As is the case with all OLED TVs the panel brightness pales when compared to an LCD TV, but brightness isn’t everything. The absolute blacks and pixel level of precision afforded by the self-emissive technology ensures that HDR looks stunning. There’s support for Dolby Vision as well, and only the absence of HDR10+ disappoints.

There are other OLEDs worth considering this year (see: LG's own E9 Series) but we think the OLED C9 offers the best price-to-performance ratio of any TV under the sun – true in 2019, and still true in 2020.

Read the full review: LG C9 OLED (OLED55C9, OLED65C9, OLED77C9)

If there's one thing that the A8G OLED proves, it's that Sony remains the king of upscaling. In our review, we found that the Sony Brave A8G OLED was able to take old DVD HD/SDR footage and making it look modern, producing natural visuals and incredibly fluid motion. 

Admittedly, we're not too crazy about Sony’s Acoustic Audio Surface tech, or the IR blaster remote that comes with the telly, but there's no denying that delivers the goods when it comes to its most important aspect: picture quality.

That being said, Sony's AG8 is still on the expensive side, especially compared to the LG B9 and C9 OLED. Both TVs cost much less and offer much of the same picture quality at a more attainable price point, however, it's our opinion that Sony's incredible upscaling tech does justify the increased cost.

Read the full review: Sony Bravia A8G OLED

Samsung Q900R QLED TV

With most people - *cough* content providers - only just getting to grips with 4K resolution, you’d be forgiven for thinking that Samsung had gone nuts by introducing the world’s first true 8K TV. And yet, while it's easy to be critical about the Samsung Q900R, it truly does usher in a new era of TV picture quality.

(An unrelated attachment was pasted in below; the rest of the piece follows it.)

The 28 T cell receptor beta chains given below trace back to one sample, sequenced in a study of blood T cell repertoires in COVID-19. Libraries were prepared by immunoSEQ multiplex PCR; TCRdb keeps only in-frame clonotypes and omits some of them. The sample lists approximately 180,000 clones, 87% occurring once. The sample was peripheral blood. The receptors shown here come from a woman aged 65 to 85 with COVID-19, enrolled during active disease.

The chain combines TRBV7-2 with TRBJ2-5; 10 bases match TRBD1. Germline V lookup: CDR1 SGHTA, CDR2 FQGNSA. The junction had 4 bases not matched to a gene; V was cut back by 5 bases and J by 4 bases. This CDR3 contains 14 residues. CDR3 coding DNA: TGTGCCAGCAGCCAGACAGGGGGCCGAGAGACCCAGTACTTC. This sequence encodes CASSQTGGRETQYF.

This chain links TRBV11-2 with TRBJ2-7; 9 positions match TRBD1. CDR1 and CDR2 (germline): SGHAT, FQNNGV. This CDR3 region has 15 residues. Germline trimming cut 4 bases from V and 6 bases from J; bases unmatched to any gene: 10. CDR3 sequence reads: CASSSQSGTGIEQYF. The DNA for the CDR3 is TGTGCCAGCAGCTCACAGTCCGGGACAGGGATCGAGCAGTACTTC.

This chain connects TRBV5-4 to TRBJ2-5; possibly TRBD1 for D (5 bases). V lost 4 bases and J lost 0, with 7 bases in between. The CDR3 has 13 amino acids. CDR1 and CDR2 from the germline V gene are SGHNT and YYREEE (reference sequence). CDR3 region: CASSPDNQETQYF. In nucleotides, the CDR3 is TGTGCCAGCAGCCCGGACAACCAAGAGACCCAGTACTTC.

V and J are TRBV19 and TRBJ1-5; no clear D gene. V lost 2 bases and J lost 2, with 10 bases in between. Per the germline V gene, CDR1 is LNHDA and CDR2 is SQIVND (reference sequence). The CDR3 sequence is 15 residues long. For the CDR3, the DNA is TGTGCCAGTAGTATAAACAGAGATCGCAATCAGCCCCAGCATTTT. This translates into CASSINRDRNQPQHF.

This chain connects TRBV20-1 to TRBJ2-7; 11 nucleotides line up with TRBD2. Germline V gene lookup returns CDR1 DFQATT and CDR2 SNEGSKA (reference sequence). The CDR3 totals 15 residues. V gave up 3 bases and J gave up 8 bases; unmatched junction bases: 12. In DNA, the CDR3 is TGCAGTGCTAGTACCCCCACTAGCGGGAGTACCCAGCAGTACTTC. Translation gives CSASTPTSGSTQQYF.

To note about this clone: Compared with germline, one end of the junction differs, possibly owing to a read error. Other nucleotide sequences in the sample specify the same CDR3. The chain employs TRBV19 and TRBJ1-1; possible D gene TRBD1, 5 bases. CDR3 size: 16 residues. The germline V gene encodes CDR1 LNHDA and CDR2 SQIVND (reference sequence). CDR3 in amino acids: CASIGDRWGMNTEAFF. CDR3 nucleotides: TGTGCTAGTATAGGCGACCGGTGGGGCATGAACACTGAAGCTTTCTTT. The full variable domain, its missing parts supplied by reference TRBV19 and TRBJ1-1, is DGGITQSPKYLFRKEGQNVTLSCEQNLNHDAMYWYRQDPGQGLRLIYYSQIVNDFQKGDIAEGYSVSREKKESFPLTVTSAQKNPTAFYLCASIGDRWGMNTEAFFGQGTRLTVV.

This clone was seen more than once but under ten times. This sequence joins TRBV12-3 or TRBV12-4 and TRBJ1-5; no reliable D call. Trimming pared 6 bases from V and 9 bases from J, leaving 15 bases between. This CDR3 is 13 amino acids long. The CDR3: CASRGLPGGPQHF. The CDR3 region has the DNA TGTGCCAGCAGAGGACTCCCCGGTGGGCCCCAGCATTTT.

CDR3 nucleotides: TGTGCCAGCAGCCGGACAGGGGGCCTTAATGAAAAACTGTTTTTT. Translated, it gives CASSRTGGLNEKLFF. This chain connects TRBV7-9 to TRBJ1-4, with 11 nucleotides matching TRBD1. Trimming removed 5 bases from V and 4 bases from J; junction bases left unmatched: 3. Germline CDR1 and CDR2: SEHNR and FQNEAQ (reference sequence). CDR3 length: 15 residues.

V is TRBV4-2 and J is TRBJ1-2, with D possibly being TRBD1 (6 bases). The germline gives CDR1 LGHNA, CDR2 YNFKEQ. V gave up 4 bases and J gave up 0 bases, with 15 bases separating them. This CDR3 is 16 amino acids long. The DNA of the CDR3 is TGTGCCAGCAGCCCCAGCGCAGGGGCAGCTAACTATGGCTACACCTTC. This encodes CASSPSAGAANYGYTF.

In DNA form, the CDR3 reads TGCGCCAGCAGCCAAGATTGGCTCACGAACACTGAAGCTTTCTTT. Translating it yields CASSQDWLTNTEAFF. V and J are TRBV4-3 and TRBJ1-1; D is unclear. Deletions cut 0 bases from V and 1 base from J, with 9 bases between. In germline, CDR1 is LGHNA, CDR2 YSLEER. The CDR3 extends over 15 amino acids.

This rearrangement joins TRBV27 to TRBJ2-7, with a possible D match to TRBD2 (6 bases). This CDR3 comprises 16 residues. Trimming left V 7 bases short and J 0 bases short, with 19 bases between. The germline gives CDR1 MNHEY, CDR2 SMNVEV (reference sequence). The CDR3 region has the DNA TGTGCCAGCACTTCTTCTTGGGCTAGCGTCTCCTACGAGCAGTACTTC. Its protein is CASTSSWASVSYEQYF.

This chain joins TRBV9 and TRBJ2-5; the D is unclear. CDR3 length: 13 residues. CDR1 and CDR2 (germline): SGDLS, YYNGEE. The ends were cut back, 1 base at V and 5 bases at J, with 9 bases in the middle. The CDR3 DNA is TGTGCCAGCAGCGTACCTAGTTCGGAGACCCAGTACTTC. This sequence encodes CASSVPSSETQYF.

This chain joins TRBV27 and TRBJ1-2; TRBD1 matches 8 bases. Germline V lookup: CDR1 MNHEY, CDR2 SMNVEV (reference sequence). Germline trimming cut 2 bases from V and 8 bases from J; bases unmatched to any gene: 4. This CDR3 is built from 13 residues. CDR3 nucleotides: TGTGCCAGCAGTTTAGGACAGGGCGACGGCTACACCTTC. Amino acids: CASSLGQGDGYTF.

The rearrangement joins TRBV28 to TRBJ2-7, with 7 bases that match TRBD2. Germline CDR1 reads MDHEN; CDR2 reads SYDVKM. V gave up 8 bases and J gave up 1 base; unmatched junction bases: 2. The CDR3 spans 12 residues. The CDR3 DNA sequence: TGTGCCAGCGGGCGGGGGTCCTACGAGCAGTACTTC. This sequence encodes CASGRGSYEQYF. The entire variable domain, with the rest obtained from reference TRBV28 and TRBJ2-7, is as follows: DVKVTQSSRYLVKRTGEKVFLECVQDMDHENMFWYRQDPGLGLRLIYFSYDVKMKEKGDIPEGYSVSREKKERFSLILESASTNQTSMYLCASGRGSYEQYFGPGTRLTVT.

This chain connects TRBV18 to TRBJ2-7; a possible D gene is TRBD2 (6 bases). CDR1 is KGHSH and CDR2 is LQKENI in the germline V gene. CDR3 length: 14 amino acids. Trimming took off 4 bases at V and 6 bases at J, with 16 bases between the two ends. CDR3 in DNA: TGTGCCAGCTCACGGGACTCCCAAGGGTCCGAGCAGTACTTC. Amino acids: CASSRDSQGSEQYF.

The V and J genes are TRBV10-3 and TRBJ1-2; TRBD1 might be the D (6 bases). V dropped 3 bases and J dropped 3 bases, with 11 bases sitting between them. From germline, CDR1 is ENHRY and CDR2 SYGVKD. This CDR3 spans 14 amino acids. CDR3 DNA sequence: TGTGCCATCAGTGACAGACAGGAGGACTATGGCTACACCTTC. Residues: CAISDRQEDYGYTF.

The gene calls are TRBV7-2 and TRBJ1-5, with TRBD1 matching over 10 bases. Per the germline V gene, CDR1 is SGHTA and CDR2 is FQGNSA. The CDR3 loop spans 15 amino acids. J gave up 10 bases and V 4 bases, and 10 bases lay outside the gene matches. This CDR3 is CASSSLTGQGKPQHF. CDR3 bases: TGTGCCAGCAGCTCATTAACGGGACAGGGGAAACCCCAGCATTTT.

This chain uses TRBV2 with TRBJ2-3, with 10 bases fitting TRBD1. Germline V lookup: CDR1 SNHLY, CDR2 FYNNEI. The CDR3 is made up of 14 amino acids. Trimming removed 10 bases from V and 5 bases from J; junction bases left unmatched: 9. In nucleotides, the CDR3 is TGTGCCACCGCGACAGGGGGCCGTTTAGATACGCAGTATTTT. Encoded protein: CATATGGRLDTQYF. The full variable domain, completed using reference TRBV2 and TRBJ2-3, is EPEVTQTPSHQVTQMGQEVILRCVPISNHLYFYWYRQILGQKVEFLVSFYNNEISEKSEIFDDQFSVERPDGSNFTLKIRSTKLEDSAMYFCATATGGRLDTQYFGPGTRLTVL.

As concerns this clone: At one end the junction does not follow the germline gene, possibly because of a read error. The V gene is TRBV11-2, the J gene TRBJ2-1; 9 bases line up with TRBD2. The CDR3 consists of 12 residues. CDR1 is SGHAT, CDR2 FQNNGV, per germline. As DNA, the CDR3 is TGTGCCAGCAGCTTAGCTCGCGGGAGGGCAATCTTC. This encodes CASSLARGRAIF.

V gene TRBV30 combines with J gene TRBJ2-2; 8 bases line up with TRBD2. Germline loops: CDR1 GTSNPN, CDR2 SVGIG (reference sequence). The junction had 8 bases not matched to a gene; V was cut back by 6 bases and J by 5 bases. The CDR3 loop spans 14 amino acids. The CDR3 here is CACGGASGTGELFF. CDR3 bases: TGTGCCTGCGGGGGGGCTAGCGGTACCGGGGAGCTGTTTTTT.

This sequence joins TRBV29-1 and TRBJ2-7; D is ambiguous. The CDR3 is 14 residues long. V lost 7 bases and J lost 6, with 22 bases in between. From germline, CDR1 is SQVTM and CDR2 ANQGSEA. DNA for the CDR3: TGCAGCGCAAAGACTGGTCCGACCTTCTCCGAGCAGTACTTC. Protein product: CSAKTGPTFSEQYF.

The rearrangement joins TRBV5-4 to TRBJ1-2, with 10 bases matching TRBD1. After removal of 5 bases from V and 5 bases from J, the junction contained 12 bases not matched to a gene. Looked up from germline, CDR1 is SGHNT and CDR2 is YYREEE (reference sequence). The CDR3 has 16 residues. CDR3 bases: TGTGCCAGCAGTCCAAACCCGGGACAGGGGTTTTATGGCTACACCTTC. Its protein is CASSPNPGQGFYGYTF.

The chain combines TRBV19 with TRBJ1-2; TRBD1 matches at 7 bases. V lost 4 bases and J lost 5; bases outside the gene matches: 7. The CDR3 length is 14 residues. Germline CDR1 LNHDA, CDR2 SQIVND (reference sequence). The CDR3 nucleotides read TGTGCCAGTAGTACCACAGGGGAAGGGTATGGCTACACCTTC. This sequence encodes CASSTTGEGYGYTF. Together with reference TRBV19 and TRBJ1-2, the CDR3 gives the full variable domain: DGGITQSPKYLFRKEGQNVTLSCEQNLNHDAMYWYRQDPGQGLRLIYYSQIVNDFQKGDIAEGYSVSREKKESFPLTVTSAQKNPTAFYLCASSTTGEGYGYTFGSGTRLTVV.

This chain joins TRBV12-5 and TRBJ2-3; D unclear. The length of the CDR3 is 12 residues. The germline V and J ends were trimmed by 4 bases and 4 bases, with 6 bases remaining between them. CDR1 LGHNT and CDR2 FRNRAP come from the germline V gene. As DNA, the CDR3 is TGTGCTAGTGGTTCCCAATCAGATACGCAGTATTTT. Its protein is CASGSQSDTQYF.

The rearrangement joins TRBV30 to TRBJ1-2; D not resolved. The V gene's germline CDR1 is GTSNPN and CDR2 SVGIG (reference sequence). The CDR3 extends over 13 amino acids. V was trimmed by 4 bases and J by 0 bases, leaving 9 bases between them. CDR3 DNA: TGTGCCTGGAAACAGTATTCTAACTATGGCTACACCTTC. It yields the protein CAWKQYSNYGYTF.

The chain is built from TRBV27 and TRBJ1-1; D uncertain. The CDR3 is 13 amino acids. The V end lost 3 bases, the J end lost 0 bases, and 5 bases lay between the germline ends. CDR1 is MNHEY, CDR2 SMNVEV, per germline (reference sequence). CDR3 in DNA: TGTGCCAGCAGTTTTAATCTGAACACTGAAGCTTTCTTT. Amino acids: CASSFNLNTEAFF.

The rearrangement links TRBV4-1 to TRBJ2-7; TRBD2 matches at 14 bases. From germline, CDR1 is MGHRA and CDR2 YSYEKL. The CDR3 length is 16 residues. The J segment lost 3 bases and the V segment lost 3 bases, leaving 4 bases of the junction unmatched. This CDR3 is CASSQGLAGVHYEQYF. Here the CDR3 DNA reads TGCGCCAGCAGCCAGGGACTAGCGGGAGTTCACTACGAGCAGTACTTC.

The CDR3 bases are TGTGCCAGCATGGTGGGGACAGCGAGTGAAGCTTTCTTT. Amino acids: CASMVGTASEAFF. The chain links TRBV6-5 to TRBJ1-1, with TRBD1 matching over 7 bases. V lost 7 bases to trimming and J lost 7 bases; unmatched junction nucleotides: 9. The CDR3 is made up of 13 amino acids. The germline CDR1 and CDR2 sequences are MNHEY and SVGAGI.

Its native 8K pictures are incredible, looking just like the real world - only better. But even more crucially given the dearth of true 8K content for the foreseeable future, the Q900R makes all today’s lower resolution sources look better than they do anywhere else, too.  

Whether 8K delivers the same impact on smaller screens remains to be seen, but if you have a big enough room and budget, the Q900R is a vision of the future that’s actually spectacularly worth buying today. 

Read the full  review (UK version): Samsung Q950R 8K QLED TV

Sony Bravia A9G OLED (2019)

A direct replacement for last year's Sony A9F/AF9 OLED, the Sony A9G/AG9 Master Series OLED is the new flagship of Sony’s TV fleet. It embraces a characteristically minimalist design that disguises a host of cutting-edge features like Dolby Vision and Dolby Atmos support, plus Netflix Calibrated Mode (of interest to many), and IMAX Enhanced certification (of interest to few).

This is a screen that looks premium, and has a spec on the right side of righteous. The Android platform is easy to live with, that vibrating sound system entertaining and picture quality top notch. Offering Dolby Vision is a welcome refinement, but the caveat is a lack of support for HDR10+. That said, it does a fabulous job up-scaling HD/SDR so it's easy to overlook the lack of at least one HDR format. 

It's undoubtedly expensive but, all things considered, this glass is class.

Read the full review: Sony A9G Master Series OLED

LG B9 OLED Series (2019)

LG B9 OLED Series (2019)

The LG B9 OLED absolutely delivers on its promise – to give shoppers a cheaper way into a world of OLED, with the sharp contrast and vivid colors that involves.